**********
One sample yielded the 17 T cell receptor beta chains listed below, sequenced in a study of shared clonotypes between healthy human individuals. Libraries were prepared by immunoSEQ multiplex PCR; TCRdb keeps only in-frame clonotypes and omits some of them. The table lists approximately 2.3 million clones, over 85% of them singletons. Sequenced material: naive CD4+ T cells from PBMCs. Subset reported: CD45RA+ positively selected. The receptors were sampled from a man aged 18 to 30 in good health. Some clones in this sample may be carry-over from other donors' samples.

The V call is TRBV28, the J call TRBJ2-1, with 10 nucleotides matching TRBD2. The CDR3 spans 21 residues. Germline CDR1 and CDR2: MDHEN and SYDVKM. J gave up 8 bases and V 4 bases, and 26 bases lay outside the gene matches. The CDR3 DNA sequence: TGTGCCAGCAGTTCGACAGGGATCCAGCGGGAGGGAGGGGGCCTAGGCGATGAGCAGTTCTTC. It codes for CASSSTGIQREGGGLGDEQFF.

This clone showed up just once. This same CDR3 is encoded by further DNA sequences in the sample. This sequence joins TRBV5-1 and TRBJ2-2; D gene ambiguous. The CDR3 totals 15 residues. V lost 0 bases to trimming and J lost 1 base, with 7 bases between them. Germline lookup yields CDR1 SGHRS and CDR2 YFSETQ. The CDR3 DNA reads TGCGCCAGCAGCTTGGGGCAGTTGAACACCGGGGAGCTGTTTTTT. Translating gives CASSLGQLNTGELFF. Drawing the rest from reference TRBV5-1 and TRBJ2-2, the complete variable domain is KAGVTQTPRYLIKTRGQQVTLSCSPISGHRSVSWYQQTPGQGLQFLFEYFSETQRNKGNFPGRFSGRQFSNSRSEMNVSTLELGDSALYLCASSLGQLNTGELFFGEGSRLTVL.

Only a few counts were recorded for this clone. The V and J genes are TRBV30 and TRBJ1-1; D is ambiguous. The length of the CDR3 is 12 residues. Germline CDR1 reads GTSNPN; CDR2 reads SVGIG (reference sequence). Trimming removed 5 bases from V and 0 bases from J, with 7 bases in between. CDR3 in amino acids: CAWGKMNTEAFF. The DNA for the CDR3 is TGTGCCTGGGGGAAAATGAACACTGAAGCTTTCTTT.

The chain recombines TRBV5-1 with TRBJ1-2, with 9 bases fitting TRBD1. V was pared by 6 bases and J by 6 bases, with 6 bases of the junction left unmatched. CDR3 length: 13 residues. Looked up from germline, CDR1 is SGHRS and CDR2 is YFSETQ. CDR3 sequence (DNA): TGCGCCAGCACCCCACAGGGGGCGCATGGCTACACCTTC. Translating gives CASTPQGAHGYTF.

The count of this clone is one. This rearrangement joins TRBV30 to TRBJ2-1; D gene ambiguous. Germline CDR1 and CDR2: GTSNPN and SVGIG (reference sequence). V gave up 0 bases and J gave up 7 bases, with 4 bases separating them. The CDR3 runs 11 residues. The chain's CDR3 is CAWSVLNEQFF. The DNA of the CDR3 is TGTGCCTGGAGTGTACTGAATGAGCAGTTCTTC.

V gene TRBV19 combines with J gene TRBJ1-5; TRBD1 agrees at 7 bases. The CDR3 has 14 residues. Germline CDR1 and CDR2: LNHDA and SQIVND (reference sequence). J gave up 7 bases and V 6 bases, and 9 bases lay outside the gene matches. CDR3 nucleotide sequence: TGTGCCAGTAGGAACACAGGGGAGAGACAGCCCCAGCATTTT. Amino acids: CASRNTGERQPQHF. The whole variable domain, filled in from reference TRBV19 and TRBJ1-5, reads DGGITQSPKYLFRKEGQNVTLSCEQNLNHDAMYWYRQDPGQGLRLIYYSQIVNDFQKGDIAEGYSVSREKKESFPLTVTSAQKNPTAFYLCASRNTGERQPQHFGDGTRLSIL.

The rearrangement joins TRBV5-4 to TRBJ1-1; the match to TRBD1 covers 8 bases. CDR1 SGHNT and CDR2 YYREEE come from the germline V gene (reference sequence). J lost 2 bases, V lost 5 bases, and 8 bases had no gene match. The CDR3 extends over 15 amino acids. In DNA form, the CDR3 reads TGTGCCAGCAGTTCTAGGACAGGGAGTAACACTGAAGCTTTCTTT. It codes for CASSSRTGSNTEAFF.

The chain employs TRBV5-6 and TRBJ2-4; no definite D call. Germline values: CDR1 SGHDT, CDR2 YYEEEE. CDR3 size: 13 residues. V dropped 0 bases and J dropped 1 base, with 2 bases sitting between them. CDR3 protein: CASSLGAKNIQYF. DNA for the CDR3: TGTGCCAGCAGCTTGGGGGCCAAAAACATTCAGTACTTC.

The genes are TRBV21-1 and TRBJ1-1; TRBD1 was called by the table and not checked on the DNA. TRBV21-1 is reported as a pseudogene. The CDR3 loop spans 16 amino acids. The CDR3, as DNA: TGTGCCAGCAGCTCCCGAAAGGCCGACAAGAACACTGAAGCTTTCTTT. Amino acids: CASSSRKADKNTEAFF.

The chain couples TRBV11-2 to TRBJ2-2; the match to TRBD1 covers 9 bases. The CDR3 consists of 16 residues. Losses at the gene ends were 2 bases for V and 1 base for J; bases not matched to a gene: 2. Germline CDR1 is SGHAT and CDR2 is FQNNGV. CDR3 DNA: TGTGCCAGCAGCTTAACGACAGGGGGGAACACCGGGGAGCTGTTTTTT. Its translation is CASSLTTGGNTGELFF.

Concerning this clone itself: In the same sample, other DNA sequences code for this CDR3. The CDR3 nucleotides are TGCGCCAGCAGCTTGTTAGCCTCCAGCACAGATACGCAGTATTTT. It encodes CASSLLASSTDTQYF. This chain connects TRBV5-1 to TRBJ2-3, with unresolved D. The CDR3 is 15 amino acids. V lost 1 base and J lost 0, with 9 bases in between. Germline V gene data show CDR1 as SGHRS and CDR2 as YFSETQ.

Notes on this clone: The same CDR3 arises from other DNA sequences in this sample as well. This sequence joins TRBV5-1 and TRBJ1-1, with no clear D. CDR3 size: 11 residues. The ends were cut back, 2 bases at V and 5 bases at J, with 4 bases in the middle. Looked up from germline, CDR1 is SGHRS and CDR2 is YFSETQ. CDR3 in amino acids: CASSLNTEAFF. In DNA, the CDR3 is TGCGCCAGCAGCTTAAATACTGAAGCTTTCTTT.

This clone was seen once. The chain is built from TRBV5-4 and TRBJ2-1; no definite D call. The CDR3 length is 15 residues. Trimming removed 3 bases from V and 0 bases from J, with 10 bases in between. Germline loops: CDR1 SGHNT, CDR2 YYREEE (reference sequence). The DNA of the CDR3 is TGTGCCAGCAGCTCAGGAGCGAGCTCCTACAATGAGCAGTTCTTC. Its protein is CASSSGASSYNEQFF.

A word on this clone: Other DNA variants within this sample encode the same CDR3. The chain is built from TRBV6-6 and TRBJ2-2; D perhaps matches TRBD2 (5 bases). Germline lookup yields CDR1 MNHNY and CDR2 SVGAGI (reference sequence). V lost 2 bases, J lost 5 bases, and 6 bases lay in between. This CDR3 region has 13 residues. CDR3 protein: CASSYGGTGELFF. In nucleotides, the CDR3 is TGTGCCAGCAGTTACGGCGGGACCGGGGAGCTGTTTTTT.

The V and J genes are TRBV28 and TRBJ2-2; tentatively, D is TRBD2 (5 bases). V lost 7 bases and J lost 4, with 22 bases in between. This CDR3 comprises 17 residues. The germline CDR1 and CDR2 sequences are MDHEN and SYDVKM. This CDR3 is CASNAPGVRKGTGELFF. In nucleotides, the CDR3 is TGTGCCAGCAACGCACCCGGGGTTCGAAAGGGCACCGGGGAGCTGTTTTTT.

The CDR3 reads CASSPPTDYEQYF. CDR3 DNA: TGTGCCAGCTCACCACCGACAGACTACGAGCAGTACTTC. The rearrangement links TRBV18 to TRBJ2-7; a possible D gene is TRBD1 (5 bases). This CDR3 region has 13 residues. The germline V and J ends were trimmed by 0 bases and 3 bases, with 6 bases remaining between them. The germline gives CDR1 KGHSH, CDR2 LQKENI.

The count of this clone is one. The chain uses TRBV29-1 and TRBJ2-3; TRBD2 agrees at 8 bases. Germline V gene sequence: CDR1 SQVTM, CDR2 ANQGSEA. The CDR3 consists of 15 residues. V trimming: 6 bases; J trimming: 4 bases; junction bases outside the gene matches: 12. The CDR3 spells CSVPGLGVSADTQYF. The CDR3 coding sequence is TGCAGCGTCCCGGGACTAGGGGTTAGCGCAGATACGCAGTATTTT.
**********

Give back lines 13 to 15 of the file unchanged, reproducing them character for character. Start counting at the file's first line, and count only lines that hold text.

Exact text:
Notes on this clone: The same CDR3 arises from other DNA sequences in this sample as well. This sequence joins TRBV5-1 and TRBJ1-1, with no clear D. CDR3 size: 11 residues. The ends were cut back, 2 bases at V and 5 bases at J, with 4 bases in the middle. Looked up from germline, CDR1 is SGHRS and CDR2 is YFSETQ. CDR3 in amino acids: CASSLNTEAFF. In DNA, the CDR3 is TGCGCCAGCAGCTTAAATACTGAAGCTTTCTTT.

This clone was seen once. The chain is built from TRBV5-4 and TRBJ2-1; no definite D call. The CDR3 length is 15 residues. Trimming removed 3 bases from V and 0 bases from J, with 10 bases in between. Germline loops: CDR1 SGHNT, CDR2 YYREEE (reference sequence). The DNA of the CDR3 is TGTGCCAGCAGCTCAGGAGCGAGCTCCTACAATGAGCAGTTCTTC. Its protein is CASSSGASSYNEQFF.

A word on this clone: Other DNA variants within this sample encode the same CDR3. The chain is built from TRBV6-6 and TRBJ2-2; D perhaps matches TRBD2 (5 bases). Germline lookup yields CDR1 MNHNY and CDR2 SVGAGI (reference sequence). V lost 2 bases, J lost 5 bases, and 6 bases lay in between. This CDR3 region has 13 residues. CDR3 protein: CASSYGGTGELFF. In nucleotides, the CDR3 is TGTGCCAGCAGTTACGGCGGGACCGGGGAGCTGTTTTTT.